Functional Activity Score (19 items; 100 points):

Walking and standing (five items; 30 points)

Standard activities (six items; 30 points)

Advanced activities (five items; 25 points)

Discretionary activities (three items; 15 points)

Cite this paper: Kanazawa, H. and Maruyama, Y. (2020) Influence of the Different Prosthesis Designs on Subjective Functional Evaluation after TKA: Medium-Term Outcome Using the 2011 Knee Society Score. Open Journal of Orthopedics, 10, 371-383. doi: 10.4236/ojo.2020.1012035.

[1]   Grupp, T.M., Kaddick, C., Schweisau, J., Maas, A. and Stulberg, S.D. (2009) Fixed and Mobile Bearing Total Knee Arthroplasty—Influence on Wear Generation, Corresponding Wear Areas, Knee Kinematics, and Particle Composition. Clinical Biomechanics, 24, 210-217.

[2]   Insall, J.N., Dorr, L.D., Scott, R.D. and Scott, W.N. (1989) Rationale of the Knee Society Clinical Rating System. Clinical Orthopaedics and Related Research, 248, 13-14.

[3]   Scuderi, G.R., Bourne, R.B., Noble, P.C., Benjamin, J.B., Lonner, J.H. and Scott, W.N. (2012) The New Knee Society Knee Scoring System. Clinical Orthopaedics and Related Research, 470, 3-19.

[4]   Roos, E.M., Roos, H.P. and Lohmander, L.S. (1999) WOMAC Osteoarthritis Index-Additional Dimensiouns for Use in Subjects with Post-Traumatic Osteoarthritis of the Knee. Western Ontario and MacMaster Universities. Osteoarthritis Cartilage, 7, 216-221.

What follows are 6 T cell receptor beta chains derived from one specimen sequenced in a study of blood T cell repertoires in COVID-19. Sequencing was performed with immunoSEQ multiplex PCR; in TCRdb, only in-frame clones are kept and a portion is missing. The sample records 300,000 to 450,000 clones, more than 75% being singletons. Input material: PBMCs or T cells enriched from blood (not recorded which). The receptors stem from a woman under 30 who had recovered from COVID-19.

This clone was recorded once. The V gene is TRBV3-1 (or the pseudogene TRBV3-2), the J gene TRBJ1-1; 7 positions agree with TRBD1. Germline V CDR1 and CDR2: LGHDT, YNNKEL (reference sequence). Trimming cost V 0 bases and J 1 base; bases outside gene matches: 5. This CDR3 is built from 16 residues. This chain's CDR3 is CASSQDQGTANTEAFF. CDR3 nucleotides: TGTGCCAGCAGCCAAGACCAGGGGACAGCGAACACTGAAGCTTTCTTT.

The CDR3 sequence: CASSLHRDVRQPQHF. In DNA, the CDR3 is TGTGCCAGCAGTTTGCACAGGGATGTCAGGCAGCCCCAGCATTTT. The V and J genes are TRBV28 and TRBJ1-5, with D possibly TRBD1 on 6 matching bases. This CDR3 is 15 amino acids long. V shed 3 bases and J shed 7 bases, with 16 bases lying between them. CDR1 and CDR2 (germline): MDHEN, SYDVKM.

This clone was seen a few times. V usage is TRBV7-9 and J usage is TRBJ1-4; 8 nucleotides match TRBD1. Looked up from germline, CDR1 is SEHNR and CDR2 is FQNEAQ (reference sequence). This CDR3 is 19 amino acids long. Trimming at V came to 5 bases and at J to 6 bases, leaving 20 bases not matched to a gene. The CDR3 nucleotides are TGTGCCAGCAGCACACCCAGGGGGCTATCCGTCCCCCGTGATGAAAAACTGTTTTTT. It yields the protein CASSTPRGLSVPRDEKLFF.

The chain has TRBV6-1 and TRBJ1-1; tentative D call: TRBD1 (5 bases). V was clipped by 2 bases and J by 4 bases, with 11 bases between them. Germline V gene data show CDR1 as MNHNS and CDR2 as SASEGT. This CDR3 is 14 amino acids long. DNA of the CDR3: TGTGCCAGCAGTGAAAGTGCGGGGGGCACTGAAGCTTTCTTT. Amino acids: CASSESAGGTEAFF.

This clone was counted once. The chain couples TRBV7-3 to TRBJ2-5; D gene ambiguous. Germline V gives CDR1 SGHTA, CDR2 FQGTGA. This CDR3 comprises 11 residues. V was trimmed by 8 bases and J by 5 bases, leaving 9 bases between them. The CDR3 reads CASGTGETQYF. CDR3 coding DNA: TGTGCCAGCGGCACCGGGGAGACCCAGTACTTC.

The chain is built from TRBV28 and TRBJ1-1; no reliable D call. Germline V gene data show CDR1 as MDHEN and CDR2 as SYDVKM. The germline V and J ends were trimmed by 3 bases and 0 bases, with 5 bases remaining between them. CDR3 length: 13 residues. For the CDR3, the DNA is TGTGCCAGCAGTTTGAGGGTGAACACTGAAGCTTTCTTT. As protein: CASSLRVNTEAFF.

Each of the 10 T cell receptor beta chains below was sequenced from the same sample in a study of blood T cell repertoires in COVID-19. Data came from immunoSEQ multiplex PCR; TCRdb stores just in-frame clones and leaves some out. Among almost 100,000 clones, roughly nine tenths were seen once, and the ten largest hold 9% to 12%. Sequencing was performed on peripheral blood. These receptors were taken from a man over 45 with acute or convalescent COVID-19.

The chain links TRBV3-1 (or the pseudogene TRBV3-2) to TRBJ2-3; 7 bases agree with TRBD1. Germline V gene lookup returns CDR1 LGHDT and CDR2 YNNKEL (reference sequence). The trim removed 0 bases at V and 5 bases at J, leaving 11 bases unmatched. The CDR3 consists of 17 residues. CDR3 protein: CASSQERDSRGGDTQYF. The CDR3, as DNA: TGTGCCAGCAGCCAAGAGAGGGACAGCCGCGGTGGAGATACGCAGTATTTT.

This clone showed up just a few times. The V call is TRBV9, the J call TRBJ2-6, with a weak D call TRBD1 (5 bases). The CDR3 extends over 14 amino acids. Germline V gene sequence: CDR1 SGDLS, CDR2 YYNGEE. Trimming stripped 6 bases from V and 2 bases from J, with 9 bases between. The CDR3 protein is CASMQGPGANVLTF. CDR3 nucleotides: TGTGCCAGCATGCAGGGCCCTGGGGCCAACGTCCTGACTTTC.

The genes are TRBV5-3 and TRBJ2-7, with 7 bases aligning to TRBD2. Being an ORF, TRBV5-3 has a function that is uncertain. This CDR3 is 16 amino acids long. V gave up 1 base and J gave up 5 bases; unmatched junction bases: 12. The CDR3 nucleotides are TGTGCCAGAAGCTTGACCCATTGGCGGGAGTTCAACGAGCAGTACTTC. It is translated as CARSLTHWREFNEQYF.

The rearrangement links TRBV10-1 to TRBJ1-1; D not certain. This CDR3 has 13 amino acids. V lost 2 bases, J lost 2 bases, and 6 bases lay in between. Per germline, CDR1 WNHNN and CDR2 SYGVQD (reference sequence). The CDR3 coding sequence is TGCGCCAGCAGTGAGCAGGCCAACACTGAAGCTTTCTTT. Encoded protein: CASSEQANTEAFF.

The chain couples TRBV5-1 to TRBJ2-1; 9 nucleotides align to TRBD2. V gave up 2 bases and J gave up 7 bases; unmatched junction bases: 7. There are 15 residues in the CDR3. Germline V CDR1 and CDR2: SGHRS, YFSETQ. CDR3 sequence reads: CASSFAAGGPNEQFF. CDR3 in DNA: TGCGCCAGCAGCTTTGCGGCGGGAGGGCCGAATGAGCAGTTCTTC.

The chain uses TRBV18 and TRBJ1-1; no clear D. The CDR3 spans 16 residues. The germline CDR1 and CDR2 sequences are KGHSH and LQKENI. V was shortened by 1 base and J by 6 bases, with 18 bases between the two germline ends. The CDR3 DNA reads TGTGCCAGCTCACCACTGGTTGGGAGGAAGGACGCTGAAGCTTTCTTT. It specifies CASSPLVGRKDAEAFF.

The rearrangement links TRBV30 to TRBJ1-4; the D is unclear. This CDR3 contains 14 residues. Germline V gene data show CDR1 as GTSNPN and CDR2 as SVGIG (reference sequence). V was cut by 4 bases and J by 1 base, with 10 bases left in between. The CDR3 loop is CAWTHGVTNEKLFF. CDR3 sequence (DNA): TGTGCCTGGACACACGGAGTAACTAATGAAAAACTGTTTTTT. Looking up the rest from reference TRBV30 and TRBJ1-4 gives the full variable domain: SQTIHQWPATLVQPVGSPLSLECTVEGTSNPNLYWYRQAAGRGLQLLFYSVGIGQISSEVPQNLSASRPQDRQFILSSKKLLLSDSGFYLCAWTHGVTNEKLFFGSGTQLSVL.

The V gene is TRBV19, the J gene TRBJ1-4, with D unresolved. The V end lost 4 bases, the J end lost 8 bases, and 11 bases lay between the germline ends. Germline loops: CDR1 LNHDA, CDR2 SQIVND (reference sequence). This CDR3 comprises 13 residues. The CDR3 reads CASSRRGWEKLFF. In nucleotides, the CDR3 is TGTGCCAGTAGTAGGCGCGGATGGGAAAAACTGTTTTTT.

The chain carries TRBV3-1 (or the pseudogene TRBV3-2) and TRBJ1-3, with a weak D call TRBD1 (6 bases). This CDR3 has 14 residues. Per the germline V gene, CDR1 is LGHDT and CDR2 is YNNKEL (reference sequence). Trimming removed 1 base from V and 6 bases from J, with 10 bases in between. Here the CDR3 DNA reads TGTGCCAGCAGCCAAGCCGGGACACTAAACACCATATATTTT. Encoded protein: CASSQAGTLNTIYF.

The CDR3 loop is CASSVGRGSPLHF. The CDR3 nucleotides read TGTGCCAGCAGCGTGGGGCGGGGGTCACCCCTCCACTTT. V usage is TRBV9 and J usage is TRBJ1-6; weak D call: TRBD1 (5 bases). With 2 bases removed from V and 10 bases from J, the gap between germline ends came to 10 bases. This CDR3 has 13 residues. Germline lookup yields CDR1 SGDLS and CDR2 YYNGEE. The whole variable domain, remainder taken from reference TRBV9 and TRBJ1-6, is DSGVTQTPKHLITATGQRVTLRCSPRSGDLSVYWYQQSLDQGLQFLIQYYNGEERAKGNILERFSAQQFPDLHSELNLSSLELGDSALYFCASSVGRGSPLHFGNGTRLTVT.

[5]   Ewald, F.C. (1989) The Knee Society Total Knee Arthroplasty Roentgenographic Evaluation and Scoring System. Clinical Orthopaedics and Related Research, 248, 9-12.

[6]   Nishio, Y., Onodera, T., Kasahara, Y., Takahashi, D., Iwasaki, N. and Majima, T. (2014) Intraoperative Medial Pivot Affects Deep Knee Flexion Angle and Patient-Reported Outcomes after Total Knee Arthroplasty. The Journal of Arthroplasty, 29, 702-706.

[7]   Joglekar, S., Gioe, T.J., Yoon, P. and Schwartz, M.H. (2012) Gait Analysis Comparison of Cruciate Retaining and Substituting TKA Following PCL Sacrifice. The Knee, 19, 279-285.

[8]   Kim, T.K., Chang, C.B., Kang, Y.G., et al. (2010) Early Clinical Outcomes of Floating Platform Mobile-Bearing TKA: Longitudinal Comparison with Fixed-Bearing TKA. Knee Surgery, Sports Traumatology, Arthroscopy, 18, 879-888.

[9]   Swanik, C.B., Lephart, S.M. and Rubash, H.E. (2004) Proprioception, Kinesthesia, and Balance after Total Knee Arthroplasty with Cruciate-Retaining and Posterior Stabilized Prosthesis. The Journal of Bone and Joint Surgery. American Volume, 86, 328-334.